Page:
We’ll meet and leave for Villa della Petraia, an impressive building from the age of the Medici. Set high on a terrace just outside Florence, in the small village of Castello, Villa della Petraia commands from its “belvedere” a wonderful panoramic view of its rich garden, and of all Florence.
The magnificent villa belonged in succession to the Brunelleschi, the Palla Strozzi (in 1422), and finally the Medici family. Its main attraction is perhaps its ample courtyard, which, in the nineteenth century, was transformed into a Salone delle Feste, a reception room with a covering roof in iron and glass, and a great crystal and amethyst chandelier. There are two series of frescoes: those by Volterrano, depicting the pomps of the Medici (Fasti Medicei) from the seventeenth century, and those by Cosimo Daddi, from the end of the sixteenth century. The gardens below cover three superimposed terraces: at the lower level, we find an Italian garden with the typical boxthorn hedges, and at the superior levels the “prato (lawn) della Figurina” and also the “prato dei castagni (chestnut trees lawn)”. We’ll make the grand tour of the villa and walk through its gardens.
We’ll have lunch at a farm holiday resort in the florentine hills, and taste authentic and organic food straight from this area. One has a wonderful view of the city of Florence below. In the afternoon, we’ll visit the great Carthusian Monastery of Galluzzo, rising high on a rock spur, more similar from the outside to a military fortress than a place dedicated to meditation. The Certosa was founded in 1342 by the wealthy Florentine banker Niccolò Acciaioli, who meant it as a great meeting place where his fellow-citizens could congregate and start on a personal religious path. During the centuries, it was rebuilt and enlarged various times, and during the Napoleonic wars it was robbed of many of its art treasures. In 1866 it became a property of the Italian Government, but in 1958 it returned to its original function as a peaceful place of faith and meditation. The monks are now no longer Carthusian, but Cistercian.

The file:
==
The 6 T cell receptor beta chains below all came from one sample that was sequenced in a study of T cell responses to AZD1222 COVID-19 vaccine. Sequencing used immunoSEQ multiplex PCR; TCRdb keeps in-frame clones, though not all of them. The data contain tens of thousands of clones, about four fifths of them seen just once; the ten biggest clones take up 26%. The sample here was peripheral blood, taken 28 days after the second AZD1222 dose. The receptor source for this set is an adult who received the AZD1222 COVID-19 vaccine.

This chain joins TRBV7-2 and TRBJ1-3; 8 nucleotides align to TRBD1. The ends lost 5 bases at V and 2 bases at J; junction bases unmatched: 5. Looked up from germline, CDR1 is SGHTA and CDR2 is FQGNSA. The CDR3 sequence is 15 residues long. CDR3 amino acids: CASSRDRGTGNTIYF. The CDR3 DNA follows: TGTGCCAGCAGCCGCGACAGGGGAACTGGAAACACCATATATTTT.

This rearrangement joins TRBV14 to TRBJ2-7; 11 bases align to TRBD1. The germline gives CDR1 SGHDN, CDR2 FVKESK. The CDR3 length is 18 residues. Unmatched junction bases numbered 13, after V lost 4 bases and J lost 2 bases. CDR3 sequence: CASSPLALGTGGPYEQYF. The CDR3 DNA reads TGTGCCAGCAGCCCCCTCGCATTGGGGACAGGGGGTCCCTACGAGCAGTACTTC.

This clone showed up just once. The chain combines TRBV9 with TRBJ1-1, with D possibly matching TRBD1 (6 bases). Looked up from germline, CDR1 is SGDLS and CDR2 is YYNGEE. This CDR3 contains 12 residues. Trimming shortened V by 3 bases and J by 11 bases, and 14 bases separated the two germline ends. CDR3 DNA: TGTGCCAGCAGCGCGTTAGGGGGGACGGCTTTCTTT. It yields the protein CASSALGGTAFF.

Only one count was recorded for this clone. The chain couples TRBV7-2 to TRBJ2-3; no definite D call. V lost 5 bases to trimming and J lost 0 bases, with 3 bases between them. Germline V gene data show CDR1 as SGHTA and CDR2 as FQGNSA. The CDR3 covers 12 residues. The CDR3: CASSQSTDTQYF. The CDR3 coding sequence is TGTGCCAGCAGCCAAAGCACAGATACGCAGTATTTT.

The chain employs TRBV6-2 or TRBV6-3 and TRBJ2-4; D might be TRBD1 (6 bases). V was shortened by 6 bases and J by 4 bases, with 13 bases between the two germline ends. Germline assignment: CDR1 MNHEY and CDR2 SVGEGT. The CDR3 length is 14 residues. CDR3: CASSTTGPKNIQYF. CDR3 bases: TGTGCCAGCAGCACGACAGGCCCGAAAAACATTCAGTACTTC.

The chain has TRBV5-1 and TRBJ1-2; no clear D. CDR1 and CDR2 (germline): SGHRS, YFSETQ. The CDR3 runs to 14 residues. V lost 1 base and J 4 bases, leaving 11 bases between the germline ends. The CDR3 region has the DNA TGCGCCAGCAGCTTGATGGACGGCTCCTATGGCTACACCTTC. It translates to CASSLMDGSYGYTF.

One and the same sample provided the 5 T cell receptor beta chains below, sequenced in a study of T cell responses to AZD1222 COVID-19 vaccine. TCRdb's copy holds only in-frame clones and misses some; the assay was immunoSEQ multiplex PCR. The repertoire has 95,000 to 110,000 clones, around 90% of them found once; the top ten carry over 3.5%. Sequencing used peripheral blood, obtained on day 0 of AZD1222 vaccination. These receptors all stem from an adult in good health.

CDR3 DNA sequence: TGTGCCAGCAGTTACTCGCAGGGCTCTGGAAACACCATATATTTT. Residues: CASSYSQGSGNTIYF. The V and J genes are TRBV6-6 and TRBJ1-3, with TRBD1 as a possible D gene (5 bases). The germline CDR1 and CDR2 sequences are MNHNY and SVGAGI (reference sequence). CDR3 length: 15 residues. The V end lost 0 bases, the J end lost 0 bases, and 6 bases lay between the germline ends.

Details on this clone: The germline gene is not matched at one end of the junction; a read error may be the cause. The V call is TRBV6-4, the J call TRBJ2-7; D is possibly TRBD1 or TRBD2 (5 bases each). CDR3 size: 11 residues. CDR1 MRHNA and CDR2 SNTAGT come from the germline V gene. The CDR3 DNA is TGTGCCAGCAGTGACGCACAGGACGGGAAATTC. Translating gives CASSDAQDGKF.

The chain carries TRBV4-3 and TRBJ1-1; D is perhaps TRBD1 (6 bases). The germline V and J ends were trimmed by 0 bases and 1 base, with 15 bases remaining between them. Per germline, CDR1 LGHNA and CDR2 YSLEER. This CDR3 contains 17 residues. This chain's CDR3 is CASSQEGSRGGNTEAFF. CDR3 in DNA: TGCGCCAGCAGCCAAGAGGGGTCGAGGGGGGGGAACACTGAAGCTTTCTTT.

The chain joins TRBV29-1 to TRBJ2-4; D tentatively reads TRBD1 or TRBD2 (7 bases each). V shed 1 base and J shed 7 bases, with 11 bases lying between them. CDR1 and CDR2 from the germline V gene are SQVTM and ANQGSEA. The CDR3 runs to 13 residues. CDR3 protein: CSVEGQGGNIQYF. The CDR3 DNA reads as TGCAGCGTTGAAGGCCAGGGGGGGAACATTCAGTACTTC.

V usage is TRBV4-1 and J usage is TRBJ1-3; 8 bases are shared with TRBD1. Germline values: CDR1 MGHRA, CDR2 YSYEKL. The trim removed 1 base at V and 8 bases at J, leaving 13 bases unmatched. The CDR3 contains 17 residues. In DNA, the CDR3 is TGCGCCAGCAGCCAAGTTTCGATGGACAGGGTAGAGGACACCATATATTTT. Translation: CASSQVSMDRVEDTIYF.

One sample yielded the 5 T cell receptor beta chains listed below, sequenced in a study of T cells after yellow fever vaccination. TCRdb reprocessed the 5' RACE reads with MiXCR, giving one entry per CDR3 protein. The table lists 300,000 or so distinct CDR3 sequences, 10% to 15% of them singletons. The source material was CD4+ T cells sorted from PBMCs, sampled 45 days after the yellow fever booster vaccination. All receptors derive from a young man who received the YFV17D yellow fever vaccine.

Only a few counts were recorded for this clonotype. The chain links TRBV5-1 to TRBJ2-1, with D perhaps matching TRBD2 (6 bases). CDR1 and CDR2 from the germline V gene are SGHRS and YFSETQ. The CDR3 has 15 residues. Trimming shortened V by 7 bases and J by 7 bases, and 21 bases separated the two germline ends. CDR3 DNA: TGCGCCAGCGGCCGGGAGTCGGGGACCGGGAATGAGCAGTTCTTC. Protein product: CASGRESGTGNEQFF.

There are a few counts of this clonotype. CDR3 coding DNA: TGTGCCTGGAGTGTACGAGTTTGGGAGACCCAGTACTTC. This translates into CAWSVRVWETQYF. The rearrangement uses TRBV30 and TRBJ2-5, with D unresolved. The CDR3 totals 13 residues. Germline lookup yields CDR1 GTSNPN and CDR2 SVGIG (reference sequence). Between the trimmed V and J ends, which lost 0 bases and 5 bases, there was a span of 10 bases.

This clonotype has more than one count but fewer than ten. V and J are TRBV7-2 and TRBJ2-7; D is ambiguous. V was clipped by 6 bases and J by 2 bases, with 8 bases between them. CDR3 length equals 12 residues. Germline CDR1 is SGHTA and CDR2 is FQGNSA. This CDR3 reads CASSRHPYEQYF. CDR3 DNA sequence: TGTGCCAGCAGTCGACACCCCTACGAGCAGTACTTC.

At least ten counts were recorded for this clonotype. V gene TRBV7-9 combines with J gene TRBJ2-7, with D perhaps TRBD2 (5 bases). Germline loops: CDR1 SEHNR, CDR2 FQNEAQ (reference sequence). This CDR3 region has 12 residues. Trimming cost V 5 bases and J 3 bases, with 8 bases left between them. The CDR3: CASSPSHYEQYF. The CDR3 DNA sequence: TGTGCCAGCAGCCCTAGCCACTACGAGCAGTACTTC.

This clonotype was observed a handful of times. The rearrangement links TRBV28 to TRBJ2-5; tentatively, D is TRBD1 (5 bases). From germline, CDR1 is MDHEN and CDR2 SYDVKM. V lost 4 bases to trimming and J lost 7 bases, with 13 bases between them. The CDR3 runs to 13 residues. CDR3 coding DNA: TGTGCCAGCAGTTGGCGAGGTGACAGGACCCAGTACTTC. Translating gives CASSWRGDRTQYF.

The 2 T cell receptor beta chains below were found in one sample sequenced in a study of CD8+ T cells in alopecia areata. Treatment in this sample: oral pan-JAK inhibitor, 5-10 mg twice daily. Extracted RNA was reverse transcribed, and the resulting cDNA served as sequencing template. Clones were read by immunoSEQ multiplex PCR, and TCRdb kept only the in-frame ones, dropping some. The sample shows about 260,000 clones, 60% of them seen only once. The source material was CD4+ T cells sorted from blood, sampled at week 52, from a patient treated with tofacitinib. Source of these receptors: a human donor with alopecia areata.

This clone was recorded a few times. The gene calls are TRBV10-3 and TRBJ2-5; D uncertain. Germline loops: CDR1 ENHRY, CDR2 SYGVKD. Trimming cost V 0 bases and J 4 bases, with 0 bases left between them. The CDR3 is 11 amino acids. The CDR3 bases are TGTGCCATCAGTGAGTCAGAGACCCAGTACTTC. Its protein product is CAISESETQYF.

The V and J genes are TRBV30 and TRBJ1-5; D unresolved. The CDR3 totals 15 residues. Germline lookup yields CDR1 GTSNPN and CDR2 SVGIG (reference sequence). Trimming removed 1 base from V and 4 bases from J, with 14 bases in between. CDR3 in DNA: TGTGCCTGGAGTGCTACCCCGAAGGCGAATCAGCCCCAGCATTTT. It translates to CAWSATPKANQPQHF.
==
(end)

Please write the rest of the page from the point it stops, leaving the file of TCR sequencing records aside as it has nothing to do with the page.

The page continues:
Our guides will be the monks themselves, who will help us understand better the feeling of absolute serenity that fills up the abbey’s majestic spaces. In the abbey complex, the Palazzo degli Acciaiuoli, completed in 1500, is now a small but important art gallery, with works by such artists as Andrea and Giovanni della Robbia, Pontormo, and Donatello.
Return late in the afternoon to the city chosen for the start.